Secondary radar. As a rule, manned aircraft are equipped with a transponder that, if available, must be used. In some areas of the airspace, such as airports and their surroundings, aircraft may only fly using an active transponder.15 At present, there is no obligation for drones to use a transponder, and there is a general ban on flying in areas where a transponder is required. If future regulations stipulate the installation and use of a transponder or make it a precondition for the licensing of drones, secondary radars might be capable of providing a pertinent air picture to aviation and regulatory authorities. In conjunction with primary radars, uncooperative air traffic participants might be filtered out to enable further target-oriented countermeasures.

Laser-based video reconnaissance. The normal ambient lighting may not be sufficient for visual verification of objects in the airspace, in particular, for the identification of smaller drones, depending on the local conditions, e.g. in case of heavy clouds, rain, twilight, or at night. In such cases, laser-illuminating the flying object to be verified can still enable identification using a high-resolution electro-optical camera at a distance of more than 2,000 m. A precondition for this so-called laser-gated viewing is, however, target location and tracking by more traditional means of, for example, radar.

Laser defence. High-energy lasers can be used to blind the sensitive electro-optical sensor of a drone camera and if necessary, destroy it. For this purpose, the laser is scattered to generate a correspondingly wide laser field in the direction of the drone or sensor. On the other hand, a laser can also be focused on the drone in order to heat its electronics in fractions of a second to such an extent that the electronics eventually fail and the drone is destroyed. However, it should be noted that the use of a high-energy laser always involves a risk to the affected areas of the airspace, and its scattered light can be dangerous to the human eye. For this reason, the use of lasers always requires local conditions to be taken into account and cannot be realized by the police under the current circumstances.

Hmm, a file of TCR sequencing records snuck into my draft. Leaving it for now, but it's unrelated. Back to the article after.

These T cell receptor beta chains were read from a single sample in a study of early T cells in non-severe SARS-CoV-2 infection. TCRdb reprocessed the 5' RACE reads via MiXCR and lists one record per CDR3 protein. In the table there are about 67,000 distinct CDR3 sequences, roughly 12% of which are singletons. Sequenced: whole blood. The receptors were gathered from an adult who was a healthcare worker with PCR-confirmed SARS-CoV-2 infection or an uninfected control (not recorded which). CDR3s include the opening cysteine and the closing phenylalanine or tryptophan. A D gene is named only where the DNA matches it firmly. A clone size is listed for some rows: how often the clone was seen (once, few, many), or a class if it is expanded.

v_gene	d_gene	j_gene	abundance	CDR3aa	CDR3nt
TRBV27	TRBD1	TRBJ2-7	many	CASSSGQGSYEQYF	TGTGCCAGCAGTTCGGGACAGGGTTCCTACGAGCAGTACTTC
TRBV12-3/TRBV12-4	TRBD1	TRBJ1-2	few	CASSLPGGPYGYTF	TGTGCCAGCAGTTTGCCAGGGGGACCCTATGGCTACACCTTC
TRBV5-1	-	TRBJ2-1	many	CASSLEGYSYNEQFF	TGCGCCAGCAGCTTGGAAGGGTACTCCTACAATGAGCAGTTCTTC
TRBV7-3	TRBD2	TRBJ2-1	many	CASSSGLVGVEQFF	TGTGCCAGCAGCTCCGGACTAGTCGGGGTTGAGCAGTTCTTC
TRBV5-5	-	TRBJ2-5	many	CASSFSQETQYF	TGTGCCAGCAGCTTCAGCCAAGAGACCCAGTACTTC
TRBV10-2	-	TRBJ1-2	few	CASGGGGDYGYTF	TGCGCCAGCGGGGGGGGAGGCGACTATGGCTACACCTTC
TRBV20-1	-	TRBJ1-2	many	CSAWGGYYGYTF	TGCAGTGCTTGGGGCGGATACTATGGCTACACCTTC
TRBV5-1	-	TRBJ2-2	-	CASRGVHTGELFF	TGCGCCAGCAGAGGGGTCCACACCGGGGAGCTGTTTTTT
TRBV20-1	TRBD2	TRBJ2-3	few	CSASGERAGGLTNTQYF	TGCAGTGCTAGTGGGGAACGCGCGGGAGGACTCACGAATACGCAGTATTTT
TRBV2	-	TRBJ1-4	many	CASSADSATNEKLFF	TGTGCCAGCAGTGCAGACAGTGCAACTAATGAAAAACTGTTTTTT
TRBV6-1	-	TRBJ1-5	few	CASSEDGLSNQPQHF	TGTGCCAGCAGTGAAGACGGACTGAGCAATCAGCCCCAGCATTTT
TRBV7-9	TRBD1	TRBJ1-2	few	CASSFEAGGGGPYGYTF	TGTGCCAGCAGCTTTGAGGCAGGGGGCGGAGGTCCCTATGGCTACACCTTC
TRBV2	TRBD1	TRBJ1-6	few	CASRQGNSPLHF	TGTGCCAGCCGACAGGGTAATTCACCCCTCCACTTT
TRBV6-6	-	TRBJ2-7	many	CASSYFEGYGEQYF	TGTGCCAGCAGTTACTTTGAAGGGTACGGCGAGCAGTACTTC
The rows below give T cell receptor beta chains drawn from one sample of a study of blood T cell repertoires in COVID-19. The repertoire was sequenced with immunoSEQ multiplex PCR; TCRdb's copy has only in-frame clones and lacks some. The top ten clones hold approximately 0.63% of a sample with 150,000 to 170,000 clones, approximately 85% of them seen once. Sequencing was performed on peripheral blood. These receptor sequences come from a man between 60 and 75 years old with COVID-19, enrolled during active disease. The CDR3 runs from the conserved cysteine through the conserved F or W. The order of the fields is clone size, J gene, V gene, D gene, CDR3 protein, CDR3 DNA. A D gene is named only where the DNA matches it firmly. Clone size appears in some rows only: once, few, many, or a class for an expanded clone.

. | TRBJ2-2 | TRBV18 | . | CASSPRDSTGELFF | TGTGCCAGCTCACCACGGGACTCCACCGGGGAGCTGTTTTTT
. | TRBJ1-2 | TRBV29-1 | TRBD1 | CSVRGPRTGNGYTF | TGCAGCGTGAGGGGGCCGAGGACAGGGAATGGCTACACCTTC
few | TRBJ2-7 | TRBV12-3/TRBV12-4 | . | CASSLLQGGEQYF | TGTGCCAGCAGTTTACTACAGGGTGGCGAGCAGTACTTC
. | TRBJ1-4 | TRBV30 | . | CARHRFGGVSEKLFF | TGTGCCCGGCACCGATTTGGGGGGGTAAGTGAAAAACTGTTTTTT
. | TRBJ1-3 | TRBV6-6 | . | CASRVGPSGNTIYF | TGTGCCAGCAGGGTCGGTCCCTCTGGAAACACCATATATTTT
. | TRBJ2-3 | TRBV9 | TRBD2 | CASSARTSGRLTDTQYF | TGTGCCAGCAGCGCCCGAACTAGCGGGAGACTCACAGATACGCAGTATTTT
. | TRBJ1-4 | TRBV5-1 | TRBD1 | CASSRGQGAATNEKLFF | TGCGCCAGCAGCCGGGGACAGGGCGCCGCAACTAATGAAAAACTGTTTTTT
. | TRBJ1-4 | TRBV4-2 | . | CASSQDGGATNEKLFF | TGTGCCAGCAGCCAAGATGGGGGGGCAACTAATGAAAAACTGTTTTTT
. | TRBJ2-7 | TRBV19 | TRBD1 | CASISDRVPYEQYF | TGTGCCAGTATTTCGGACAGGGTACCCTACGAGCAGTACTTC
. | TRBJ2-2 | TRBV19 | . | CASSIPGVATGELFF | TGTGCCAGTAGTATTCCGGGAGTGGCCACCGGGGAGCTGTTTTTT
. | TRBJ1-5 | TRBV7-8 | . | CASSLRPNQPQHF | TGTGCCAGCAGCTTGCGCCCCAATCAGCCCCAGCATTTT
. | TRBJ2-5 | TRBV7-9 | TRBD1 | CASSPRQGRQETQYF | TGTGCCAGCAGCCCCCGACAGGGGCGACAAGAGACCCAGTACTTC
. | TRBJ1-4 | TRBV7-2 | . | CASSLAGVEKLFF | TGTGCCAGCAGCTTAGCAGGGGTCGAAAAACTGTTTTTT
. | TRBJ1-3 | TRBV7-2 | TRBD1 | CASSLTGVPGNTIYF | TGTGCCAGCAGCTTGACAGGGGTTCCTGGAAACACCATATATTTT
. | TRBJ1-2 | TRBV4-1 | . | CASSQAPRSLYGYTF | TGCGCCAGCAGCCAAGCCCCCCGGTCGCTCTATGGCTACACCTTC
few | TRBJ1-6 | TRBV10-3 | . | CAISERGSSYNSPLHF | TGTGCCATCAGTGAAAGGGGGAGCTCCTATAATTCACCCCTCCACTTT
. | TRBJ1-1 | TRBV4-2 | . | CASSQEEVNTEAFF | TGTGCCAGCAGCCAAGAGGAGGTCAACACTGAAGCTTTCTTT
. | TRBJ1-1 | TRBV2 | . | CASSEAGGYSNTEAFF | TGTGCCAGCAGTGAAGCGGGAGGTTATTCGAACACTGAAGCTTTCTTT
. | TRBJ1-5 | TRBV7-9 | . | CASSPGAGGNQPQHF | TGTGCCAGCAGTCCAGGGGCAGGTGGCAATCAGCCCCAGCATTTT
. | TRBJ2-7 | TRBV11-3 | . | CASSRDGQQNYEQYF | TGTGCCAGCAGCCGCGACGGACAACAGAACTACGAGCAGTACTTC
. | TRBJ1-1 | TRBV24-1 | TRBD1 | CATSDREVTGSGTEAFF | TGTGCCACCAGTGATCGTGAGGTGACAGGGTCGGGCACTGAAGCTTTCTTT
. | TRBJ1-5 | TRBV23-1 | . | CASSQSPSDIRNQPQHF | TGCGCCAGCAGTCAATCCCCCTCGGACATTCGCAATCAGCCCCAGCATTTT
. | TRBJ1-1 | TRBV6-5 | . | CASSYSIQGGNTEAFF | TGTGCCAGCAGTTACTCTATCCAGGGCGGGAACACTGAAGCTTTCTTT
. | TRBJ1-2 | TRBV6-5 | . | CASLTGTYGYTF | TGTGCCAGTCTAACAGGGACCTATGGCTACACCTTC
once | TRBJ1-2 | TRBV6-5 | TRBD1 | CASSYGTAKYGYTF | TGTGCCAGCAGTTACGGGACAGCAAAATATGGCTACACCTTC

Hunter drones. Destroying drones always entails the risk of jeopardizing uninvolved parties, e.g. through falling components or the release of hazardous substances. Hunter drones solve this problem by tracking, capturing, and transporting the drone to be repelled, usually by using a net, which can be ejected by the hunter drone. The captured drone is then transported to a predetermined position, which is typically defined in such a way as to eliminate the hazard to personnel and material. Here, further measures can then be taken, e.g. defusing of explosives, evaluation of the data memory, or determination of identification features.16

Problematic Issues

Due to the legal restrictions to military and police operational resources within drone defence, but also with regard to technical and operational differences, the problematic issues briefly discussed in the following paragraphs can be derived.

Protection of Domestic Military Facilities

The guarding and securing of military facilities against unauthorized entry and espionage is usually the responsibility of the military. However, traditional measures of installation defence usually aim at only securing the immediate area of the military site. In legal terms, too, the use of military force is usually limited to this area. Outside military installations, only the police are responsible for the protection against threats to public safety. However, this strict separation is not helpful in the defence against drones, as drones can easily operate both inside and outside military installations. So when it comes to the defence against drones, the question arises as to the extent to which police forces are allowed to act inside military installations, or military forces may act and possibly engage drones outside the installation. In addition, there is also the question of coordinating the measures in order not only to avoid jeopardizing uninvolved parties but, above all, to avoid jeopardizing their own personnel.